The fact is that if salvation is something that could be lost because of a person not doing enough good works or because of a person doing too many sins than it is no longer a free gift and it is no longer all of Christ.
The distinction between our being children of God and our being Disciples of Christ
Many Christian teachers throughout the centuries have confused our becoming children of God with our being Disciples of Christ.
Some preachers and Christian teachers have wrongly used passages like the one below to say that we must warn those we give the Gospel to of the “cost” of coming to Christ for salvation:
“27 And whosoever doth not bear his cross, and come after me, cannot be my disciple. 28 For which of you, intending to build a tower, sitteth not down first, and counteth the cost, whether he have sufficient to finish it? 29 Lest haply, after he hath laid the foundation, and is not able to finish it, all that behold it begin to mock him, 30 Saying, This man began to build, and was not able to finish.
31 Or what king, going to make war against another king, sitteth not down first, and consulteth whether he be able with ten thousand to meet him that cometh against him with twenty thousand? 32 Or else, while the other is yet a great way off, he sendeth an ambassage, and desireth conditions of peace.
33 So likewise, whosoever he be of you that forsaketh not all that he hath, he cannot be my disciple.” – Luke 14:27-33 (KJV)
The cost Christ is talking about is NOT of salvation. The scriptures are abundantly clear that salvation is the gift of God.
“8 For by grace are ye saved through faith; and that not of yourselves: it is the gift of God: 9 Not of works, lest any man should boast.” – Ephesians 2:8 (KJV)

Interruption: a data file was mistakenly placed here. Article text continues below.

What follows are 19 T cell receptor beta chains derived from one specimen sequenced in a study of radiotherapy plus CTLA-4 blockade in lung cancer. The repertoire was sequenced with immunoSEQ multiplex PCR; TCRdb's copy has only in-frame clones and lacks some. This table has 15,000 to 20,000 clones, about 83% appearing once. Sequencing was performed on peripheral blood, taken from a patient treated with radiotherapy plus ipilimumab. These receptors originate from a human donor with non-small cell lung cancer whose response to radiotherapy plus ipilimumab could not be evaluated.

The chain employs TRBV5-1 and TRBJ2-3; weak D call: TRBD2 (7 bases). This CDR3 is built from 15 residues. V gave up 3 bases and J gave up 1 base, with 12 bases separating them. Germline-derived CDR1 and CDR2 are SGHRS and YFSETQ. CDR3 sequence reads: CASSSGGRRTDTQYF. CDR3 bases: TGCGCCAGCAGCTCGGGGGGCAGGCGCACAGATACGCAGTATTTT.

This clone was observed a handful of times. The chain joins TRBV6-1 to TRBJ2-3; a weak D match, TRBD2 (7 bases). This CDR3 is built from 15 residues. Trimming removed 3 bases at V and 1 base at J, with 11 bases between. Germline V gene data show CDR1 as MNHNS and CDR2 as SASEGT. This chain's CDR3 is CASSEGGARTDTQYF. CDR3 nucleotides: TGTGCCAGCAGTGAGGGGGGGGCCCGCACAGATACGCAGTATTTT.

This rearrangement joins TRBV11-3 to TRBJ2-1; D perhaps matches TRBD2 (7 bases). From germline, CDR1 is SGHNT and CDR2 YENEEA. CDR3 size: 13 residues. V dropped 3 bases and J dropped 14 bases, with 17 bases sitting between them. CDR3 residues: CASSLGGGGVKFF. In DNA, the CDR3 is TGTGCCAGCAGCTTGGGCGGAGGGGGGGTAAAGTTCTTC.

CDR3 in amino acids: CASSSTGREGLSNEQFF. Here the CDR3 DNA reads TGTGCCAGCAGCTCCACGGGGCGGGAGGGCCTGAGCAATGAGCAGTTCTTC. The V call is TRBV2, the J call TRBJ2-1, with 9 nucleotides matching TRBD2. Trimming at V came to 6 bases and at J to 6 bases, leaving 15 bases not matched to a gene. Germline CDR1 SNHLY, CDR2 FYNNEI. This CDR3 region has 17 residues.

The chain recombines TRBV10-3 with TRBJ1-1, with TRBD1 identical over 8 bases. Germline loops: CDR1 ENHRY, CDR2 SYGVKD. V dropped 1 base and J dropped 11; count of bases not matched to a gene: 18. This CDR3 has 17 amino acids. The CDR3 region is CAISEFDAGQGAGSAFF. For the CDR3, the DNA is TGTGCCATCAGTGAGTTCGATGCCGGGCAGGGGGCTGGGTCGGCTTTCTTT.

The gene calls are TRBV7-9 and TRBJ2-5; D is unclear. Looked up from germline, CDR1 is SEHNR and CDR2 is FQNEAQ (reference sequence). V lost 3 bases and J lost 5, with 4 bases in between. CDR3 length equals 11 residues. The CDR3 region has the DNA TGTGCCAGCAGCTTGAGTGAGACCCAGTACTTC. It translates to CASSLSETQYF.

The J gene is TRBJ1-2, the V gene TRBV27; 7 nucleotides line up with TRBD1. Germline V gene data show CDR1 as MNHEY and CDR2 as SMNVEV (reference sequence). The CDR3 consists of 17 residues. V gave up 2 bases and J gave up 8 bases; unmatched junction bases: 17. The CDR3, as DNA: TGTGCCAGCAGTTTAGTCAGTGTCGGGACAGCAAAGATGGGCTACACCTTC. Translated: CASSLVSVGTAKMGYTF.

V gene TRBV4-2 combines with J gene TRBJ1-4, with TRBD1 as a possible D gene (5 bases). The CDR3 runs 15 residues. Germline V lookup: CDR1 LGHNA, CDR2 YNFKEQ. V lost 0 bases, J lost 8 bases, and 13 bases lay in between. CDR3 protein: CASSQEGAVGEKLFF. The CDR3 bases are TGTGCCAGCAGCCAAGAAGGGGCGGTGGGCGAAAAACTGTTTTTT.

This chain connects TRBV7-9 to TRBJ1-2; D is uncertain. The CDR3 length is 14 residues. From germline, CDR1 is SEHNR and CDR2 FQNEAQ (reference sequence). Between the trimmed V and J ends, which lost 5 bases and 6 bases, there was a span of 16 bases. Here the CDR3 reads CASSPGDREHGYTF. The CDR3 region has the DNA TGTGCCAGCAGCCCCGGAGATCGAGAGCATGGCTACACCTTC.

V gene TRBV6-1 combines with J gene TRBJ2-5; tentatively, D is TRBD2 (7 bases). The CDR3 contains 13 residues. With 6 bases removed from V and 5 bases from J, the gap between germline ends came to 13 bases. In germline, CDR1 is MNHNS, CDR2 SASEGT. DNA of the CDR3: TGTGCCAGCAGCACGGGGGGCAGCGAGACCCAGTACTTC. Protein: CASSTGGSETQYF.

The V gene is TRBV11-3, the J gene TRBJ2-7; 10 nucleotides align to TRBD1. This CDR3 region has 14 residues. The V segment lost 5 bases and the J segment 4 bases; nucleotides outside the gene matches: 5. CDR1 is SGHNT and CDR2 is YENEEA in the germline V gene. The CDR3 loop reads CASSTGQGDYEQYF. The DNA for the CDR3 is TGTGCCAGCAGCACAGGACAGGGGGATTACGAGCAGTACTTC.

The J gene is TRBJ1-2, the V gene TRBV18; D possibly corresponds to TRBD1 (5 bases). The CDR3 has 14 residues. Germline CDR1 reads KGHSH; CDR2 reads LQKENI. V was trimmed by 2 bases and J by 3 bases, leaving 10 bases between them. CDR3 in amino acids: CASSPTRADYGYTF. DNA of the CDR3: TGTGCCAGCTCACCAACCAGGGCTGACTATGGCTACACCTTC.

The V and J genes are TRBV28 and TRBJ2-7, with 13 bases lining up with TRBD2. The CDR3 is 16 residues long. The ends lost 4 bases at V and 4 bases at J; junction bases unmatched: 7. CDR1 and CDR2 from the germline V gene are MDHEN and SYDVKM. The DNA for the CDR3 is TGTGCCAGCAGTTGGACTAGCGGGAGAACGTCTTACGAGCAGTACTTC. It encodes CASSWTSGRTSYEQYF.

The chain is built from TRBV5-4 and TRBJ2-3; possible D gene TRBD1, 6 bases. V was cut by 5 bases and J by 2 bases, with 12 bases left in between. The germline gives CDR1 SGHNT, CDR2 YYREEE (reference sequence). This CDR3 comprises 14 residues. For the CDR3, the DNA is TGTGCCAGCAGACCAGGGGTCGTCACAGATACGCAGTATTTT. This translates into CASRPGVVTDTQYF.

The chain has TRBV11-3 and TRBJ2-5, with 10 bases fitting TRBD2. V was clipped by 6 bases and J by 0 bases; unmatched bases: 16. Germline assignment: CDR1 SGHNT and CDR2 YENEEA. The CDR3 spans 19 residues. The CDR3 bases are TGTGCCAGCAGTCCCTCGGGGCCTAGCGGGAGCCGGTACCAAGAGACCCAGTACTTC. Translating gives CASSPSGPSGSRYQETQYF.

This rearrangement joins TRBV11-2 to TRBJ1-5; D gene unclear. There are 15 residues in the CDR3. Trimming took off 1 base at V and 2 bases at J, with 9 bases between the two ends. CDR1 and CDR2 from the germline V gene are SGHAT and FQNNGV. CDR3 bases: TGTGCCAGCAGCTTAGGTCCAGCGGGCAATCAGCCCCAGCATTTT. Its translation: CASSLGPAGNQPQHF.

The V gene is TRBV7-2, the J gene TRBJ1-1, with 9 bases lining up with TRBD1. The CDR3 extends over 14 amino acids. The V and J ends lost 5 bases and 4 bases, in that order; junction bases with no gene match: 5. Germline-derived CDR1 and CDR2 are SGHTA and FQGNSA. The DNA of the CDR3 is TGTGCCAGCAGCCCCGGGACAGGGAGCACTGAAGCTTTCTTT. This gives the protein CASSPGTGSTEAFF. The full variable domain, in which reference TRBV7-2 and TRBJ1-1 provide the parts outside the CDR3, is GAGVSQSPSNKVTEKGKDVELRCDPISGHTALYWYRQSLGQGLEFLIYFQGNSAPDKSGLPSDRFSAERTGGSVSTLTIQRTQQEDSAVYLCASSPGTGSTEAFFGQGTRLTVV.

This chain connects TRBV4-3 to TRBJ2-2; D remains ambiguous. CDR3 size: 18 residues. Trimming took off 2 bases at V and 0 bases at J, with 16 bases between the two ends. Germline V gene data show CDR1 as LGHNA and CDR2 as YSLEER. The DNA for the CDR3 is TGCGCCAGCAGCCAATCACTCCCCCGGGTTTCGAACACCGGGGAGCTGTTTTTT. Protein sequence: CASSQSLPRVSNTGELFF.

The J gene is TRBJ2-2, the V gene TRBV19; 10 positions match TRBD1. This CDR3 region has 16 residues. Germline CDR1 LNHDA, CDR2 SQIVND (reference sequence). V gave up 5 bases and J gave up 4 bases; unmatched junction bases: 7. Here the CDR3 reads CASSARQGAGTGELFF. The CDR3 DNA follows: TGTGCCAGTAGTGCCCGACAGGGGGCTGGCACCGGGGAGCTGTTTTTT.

“Therefore as by the offence of one judgment came upon all men to condemnation; even so by the righteousness of one the free gift came upon all men unto justification of life.” – Romans 5:18 (KJV)
“Therefore we conclude that a man is justified by faith without the deeds of the law.” – Romans 3:28 (KJV)
The Bible could not be any clearer on the distinction between salvation and discipleship.
The gift of God is salvation by grace through faith – it has absolutely nothing to do with us. We simply reach out in faith and receive it. There are no costs to consider before accepting this precious gift.
But there is indeed a cost to being a disciple of Christ. If we are to set out to be like Christ (which is what discipleship is) then we must count the cost and be prepared for everything that may happen to us for emulating our Lord and following his commands.
So how do we become Disciples of Christ?
We do not become a disciple of Christ to become a child of God – in other words to be saved. We must FIRST become a child of God before we can become a disciple of Christ. Now does this mean being a disciple of Christ is optional for a child of God? The answer is no it is not optional – God commands all his children to become disciples of Christ.
But Christ did not die for us just to make us his children and save us from hell. He died for us so that we might live for him to the glory of God.
“And that he died for all, that they which live should not henceforth live unto themselves, but unto him which died for them, and rose again.” – II Corinthians 5:15 (KJV)
When we become children of God he then wants us to follow his commands and his will for our lives. Jesus Christ was our perfect example of how to follow God. That is what discipleship is about – it is about following Christ’s example, walking as he walked.
Jesus tells us what it takes to be his disciple:
“And He was saying to them all, “If anyone wishes to come after Me, he must deny himself, and take up his cross daily and follow Me.” – Luke 9:23 (KJV)
Discipleship means to be like someone. In the case of us being Disciples of Christ it means if we are to be like him then on a daily basis we must decide to deny ourselves and take up our cross and follow the commands of God.
What does it mean to deny ourselves and take up our cross daily?
Denying ourselves does not mean we don’t eat and don’t take care of our body. In fact the Bible tells us that our bodies are the temple of God:
“19 What? know ye not that your body is the temple of the Holy Ghost which is in you, which ye have of God, and ye are not your own? 20 For ye are bought with a price: therefore glorify God in your body, and in your spirit, which are God’s.” – I Corinthians 6:19-20 (KJV)
God wants us to care for our bodies and even acknowledges that he has given us natural instincts to do so: